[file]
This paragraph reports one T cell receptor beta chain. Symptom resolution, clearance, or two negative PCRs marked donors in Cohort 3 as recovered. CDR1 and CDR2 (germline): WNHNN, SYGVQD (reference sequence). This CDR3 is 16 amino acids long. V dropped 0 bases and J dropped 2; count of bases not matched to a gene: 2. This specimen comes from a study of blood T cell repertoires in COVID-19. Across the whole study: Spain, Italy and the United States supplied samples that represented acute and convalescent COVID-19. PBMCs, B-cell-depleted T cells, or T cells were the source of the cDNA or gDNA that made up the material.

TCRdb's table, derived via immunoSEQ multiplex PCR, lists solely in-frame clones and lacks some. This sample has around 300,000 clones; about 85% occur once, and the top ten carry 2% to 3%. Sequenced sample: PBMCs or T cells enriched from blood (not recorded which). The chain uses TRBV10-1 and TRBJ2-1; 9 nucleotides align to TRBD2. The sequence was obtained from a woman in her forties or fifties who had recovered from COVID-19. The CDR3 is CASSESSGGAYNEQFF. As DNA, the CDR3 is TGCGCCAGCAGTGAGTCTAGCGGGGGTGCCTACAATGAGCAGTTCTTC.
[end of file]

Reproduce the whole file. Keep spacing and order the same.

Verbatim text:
This paragraph reports one T cell receptor beta chain. Symptom resolution, clearance, or two negative PCRs marked donors in Cohort 3 as recovered. CDR1 and CDR2 (germline): WNHNN, SYGVQD (reference sequence). This CDR3 is 16 amino acids long. V dropped 0 bases and J dropped 2; count of bases not matched to a gene: 2. This specimen comes from a study of blood T cell repertoires in COVID-19. Across the whole study: Spain, Italy and the United States supplied samples that represented acute and convalescent COVID-19. PBMCs, B-cell-depleted T cells, or T cells were the source of the cDNA or gDNA that made up the material.

TCRdb's table, derived via immunoSEQ multiplex PCR, lists solely in-frame clones and lacks some. This sample has around 300,000 clones; about 85% occur once, and the top ten carry 2% to 3%. Sequenced sample: PBMCs or T cells enriched from blood (not recorded which). The chain uses TRBV10-1 and TRBJ2-1; 9 nucleotides align to TRBD2. The sequence was obtained from a woman in her forties or fifties who had recovered from COVID-19. The CDR3 is CASSESSGGAYNEQFF. As DNA, the CDR3 is TGCGCCAGCAGTGAGTCTAGCGGGGGTGCCTACAATGAGCAGTTCTTC.